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Former SD43 teacher debuts chapter book

Coquitlam writer to sign copies of Sophie Trophy at the City Centre library branch on April 6
Eileen Holland, a former teacher at Ranch Park elementary in Coquitlam, at the City Centre branch of the Coquitlam Public Library.

Eileen Holland remembers teaching at Ranch Park elementary in Coquitlam when two girls alerted her to a spider dangling over her head.

It was a good-sized arachnid, she recalls — an insect the Coquitlam resident doesn’t have a lot of love for despite being raised around forests on Vancouver Island.

Two years later, Holland would write a fictionalized version of that spider tale — for kids ages seven to nine — with its main protagonist based on a combination of eight students at Ranch Park elementary as well as herself.

Now, 15 years on, Holland is finally seeing her work in print. And its release came last Thursday on a special day: National Save a Spider Day.

During an interview at the City Centre branch of the Coquitlam Public Library last week, where Holland will sign copies of Sophie Trophy on Saturday, April 6, the newly minted author shared two stories about her book’s debut.

The plot itself focuses on Sophie, a bright Grade 3 student who is creative but, like other children with Attention Deficit Disorder (ADD) or Attention Deficit Hyperactivity Disorder (ADHD), tends to worry a lot.

Sophie is repetitive, which sometimes gets her into trouble. “I wanted her to have a learning disability so that other kids could recognize themselves. It was important for me that they find a character they could connect with.”

Sophie’s adventures begin when a friend’s spider escapes from its jar. Having a big heart, she seeks to help find it but her quest often goes astray.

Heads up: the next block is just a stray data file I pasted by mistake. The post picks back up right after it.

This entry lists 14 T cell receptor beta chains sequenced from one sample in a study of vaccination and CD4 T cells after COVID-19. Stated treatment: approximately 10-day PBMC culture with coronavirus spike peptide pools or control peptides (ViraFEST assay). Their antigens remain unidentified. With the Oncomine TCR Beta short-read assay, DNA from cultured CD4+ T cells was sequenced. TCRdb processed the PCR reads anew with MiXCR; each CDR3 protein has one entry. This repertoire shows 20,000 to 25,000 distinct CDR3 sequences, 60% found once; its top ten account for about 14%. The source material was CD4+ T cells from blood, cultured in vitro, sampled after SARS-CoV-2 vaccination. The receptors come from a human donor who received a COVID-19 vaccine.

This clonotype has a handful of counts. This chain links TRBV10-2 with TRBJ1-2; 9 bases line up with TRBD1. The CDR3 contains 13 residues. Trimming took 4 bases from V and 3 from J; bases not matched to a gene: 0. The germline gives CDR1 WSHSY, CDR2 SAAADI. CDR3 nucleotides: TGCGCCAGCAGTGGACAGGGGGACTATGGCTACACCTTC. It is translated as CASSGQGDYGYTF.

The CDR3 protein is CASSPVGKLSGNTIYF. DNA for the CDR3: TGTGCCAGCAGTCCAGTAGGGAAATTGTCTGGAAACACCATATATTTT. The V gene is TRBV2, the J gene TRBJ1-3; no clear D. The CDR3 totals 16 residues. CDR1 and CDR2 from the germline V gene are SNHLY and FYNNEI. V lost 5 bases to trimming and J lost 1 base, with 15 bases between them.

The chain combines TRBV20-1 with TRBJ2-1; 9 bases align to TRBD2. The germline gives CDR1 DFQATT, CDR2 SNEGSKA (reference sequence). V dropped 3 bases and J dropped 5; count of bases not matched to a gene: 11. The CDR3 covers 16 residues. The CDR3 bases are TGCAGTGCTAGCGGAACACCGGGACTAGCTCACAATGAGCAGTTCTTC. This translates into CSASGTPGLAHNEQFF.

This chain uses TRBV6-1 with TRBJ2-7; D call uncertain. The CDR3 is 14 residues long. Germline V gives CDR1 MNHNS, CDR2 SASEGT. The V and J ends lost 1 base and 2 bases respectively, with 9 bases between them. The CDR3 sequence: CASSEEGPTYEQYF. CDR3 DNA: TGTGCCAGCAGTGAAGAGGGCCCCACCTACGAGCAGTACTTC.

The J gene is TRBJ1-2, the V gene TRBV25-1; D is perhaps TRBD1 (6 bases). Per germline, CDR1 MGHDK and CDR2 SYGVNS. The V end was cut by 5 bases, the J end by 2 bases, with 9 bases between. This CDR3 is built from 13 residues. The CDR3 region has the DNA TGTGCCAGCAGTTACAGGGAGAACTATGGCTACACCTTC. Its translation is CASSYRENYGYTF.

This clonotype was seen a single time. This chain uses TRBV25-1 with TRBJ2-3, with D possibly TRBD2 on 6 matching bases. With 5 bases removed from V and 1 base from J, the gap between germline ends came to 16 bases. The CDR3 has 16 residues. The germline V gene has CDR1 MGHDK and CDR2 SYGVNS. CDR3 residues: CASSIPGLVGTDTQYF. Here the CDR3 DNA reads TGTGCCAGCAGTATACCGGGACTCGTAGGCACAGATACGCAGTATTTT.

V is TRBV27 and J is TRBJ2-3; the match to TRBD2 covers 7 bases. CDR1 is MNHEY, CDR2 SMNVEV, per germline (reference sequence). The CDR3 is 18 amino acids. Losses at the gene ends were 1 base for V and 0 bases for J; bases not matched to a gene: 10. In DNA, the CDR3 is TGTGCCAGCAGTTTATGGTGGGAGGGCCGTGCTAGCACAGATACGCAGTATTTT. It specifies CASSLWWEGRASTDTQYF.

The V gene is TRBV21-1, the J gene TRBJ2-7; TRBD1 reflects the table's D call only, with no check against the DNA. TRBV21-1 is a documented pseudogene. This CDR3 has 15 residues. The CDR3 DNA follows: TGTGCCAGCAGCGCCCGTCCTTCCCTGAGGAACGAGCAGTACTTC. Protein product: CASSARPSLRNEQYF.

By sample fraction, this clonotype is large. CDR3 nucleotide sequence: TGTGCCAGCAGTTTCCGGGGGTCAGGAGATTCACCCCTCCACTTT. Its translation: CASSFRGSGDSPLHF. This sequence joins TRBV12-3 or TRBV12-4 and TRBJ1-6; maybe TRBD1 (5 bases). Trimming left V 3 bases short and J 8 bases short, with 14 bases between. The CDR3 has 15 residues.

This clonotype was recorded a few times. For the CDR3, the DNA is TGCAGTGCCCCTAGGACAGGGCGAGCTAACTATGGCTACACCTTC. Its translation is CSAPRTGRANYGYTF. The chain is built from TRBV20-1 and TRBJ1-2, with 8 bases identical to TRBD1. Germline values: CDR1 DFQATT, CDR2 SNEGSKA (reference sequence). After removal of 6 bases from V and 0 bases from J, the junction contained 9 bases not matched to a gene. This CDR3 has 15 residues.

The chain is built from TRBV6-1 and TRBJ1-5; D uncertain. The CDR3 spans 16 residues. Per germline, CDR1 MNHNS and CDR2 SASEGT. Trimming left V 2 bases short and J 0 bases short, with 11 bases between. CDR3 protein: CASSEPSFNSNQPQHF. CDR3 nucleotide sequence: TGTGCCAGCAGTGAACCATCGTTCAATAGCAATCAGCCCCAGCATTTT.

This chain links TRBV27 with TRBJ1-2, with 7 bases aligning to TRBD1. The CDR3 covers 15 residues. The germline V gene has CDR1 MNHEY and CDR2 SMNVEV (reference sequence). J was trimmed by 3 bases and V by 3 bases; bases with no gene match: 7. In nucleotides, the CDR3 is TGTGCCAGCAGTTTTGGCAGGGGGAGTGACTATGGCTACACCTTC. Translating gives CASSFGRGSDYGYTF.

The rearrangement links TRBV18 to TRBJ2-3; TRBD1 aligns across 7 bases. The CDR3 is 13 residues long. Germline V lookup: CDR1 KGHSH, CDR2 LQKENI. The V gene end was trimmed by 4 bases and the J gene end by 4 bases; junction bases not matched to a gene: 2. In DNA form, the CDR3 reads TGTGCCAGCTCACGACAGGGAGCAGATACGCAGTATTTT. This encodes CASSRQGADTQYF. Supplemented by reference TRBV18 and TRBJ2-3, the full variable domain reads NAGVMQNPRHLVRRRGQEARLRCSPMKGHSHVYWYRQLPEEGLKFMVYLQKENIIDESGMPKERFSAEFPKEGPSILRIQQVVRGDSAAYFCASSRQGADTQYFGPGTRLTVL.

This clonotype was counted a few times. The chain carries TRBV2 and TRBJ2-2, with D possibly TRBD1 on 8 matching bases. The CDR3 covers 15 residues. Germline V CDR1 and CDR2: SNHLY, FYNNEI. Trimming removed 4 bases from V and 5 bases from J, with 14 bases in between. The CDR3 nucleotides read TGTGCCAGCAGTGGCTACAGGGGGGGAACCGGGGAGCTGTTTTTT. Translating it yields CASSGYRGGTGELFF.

Holland said she, too, had an overactive imagination while growing up in Victoria and sought refuge in nature.

As a child, she forged trails in Goldstream Provincial Park and learned about human-animal relationships from Freeman “Skipper” King, one of the area’s most beloved naturalists. “They way he described things brought tears to my eyes,” Holland said. “He gave me such a gift.”

For Sophie’s friends, Holland also gave them distinctive characteristics: Enoli is from Sri Lanka while Braydon has weight issues.

Still, Holland — who has penned a historic document chronicling the Nelson Public Library (1986 to 2013) and was the assistant western Canadian editor for The Landowner Magazine — said when it came time to publishing Sophie Trophy, she ran into hurdles. It made the shortlist at a New York imprint and also came close with other publishing companies. She even changed the format from being a novel to a chapter book, complete with illustrations by Brooke Kerrigan.

By August 2016 — just before it was due to launch — the warehouse of her 48-year-old publisher, Sono Nis, burned down. Devastated, Holland waited for word from its owner, Diane Moriss, about what to do next.

Last year, Holland found out her book contract — along with those from authors of other unpublished children’s titles — had been purchased by Crwth Press, a small independent company in B.C. owned by Melanie Jeffs.

Holland said she’s thrilled with the outcome and is especially pleased with the copy font, which is designed for people with dyslexia to make reading easier (each letter is uniquely shaped, with the ‘b’s not closed). “I feel like my persistence has finally paid off,” Holland said, adding, “I really felt it was important to have this story out there.”

• Eileen Holland will sign copies of Sophie Trophy on April 6 at 2 p.m. at the Coquitlam Public Library (1169 Pinetree Way). It can be bought at Chapters, Western Sky Books, and